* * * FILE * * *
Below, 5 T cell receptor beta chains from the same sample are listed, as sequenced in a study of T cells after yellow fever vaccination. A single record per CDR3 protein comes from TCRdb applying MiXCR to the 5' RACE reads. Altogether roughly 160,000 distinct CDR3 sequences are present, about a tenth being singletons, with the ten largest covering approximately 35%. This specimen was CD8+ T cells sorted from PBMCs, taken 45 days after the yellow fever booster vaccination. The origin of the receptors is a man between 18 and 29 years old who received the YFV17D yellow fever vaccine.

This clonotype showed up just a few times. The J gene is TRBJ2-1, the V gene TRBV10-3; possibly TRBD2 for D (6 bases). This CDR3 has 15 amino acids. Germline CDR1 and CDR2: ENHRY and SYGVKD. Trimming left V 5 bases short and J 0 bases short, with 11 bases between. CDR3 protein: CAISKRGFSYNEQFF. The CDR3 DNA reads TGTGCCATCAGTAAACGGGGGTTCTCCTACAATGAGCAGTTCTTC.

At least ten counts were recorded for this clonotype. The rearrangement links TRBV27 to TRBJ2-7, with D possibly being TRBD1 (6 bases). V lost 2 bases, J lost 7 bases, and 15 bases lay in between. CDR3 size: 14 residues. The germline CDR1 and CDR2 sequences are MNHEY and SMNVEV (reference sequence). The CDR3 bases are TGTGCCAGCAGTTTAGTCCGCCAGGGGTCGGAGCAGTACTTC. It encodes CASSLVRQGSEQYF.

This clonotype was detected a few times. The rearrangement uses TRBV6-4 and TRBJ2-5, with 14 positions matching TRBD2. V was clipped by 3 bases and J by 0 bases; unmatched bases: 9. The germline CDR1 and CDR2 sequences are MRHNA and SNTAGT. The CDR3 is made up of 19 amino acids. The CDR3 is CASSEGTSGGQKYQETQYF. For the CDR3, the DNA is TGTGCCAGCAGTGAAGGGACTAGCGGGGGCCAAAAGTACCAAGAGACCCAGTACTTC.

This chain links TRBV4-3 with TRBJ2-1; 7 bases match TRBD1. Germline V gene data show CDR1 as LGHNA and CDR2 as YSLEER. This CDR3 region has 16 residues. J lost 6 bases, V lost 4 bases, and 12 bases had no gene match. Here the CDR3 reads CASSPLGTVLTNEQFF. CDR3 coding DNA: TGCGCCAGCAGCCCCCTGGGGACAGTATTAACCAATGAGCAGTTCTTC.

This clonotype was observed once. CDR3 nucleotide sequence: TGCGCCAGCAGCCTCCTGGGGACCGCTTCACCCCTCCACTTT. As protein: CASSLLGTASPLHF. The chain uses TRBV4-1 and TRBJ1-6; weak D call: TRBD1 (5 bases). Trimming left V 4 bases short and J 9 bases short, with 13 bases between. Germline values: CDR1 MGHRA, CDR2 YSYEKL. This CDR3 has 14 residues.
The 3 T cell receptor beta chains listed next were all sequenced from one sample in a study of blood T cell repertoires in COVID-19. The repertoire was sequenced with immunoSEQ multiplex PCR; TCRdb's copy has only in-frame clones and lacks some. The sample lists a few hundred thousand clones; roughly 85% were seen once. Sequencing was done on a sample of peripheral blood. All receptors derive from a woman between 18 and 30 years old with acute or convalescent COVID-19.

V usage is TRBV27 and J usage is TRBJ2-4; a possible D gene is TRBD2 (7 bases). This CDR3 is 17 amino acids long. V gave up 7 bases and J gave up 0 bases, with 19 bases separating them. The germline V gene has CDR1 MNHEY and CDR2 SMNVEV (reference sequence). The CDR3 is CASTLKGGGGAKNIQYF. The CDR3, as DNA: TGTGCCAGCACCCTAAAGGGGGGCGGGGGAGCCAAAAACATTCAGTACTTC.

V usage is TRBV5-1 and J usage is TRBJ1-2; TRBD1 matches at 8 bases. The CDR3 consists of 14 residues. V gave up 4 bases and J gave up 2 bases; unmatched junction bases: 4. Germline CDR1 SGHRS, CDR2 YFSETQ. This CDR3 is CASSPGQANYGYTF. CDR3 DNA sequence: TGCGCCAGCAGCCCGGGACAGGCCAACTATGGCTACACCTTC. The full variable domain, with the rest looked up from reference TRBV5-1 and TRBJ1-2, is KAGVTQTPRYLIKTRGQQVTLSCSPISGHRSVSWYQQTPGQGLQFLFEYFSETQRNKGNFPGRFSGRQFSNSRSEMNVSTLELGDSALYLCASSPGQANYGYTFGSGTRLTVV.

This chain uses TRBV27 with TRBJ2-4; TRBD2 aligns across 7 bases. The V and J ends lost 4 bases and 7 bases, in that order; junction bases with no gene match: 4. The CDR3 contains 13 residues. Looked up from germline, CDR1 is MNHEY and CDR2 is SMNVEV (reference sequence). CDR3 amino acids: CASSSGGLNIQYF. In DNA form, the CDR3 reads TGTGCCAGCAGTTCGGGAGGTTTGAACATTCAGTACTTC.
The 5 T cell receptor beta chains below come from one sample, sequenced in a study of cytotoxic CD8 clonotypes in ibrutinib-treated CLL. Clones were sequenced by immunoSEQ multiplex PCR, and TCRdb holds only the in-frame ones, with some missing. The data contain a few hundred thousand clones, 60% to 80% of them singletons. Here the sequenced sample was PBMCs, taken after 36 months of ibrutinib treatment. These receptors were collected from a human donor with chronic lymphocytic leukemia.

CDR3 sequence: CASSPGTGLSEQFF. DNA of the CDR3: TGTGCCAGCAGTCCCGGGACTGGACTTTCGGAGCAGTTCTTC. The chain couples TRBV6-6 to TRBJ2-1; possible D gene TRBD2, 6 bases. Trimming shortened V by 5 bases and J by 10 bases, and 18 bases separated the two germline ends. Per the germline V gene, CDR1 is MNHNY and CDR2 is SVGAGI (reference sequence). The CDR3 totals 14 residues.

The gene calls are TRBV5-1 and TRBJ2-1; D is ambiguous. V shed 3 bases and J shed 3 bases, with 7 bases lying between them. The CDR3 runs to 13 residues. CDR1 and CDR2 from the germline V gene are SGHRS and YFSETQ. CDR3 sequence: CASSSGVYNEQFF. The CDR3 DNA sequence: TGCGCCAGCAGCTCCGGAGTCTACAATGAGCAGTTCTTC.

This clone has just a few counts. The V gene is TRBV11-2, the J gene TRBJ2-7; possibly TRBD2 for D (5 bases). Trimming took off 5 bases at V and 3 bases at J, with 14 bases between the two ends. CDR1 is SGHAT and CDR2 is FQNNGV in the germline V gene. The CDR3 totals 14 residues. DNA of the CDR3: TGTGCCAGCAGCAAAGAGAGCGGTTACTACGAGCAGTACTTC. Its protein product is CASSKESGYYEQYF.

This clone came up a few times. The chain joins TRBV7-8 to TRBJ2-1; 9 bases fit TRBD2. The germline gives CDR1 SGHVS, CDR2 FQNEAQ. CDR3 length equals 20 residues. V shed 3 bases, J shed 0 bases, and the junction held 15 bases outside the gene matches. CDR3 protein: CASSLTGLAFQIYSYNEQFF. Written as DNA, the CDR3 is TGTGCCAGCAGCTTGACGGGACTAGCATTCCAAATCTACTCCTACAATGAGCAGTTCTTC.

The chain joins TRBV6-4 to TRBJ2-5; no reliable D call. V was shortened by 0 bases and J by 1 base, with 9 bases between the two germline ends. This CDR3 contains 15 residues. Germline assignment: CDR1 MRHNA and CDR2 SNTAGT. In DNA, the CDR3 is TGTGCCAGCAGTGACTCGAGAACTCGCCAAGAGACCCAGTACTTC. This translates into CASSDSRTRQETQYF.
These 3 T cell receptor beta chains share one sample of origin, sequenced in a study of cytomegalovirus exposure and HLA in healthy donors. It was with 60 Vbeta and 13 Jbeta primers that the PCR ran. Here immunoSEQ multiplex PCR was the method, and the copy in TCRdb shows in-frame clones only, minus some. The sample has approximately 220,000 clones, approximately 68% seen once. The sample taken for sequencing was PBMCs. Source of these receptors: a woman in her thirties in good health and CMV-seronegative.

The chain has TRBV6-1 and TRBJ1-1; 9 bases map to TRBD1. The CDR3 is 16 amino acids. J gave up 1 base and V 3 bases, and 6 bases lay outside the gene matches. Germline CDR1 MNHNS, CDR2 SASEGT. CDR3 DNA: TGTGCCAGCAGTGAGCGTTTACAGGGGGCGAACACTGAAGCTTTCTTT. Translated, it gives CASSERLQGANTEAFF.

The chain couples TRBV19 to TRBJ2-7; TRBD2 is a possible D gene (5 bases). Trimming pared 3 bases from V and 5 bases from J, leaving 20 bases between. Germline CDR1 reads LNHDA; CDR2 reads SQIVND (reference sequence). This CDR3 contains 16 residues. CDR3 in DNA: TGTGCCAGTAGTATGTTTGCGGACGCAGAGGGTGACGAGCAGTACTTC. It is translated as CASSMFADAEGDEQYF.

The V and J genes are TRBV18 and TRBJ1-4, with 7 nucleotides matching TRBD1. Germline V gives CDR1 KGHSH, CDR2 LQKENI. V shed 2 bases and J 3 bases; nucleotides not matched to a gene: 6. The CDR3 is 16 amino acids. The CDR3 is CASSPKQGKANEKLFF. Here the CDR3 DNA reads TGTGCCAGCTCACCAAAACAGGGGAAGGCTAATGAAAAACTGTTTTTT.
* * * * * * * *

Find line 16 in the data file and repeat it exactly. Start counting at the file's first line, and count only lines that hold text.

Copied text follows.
The chain joins TRBV6-4 to TRBJ2-5; no reliable D call. V was shortened by 0 bases and J by 1 base, with 9 bases between the two germline ends. This CDR3 contains 15 residues. Germline assignment: CDR1 MRHNA and CDR2 SNTAGT. In DNA, the CDR3 is TGTGCCAGCAGTGACTCGAGAACTCGCCAAGAGACCCAGTACTTC. This translates into CASSDSRTRQETQYF.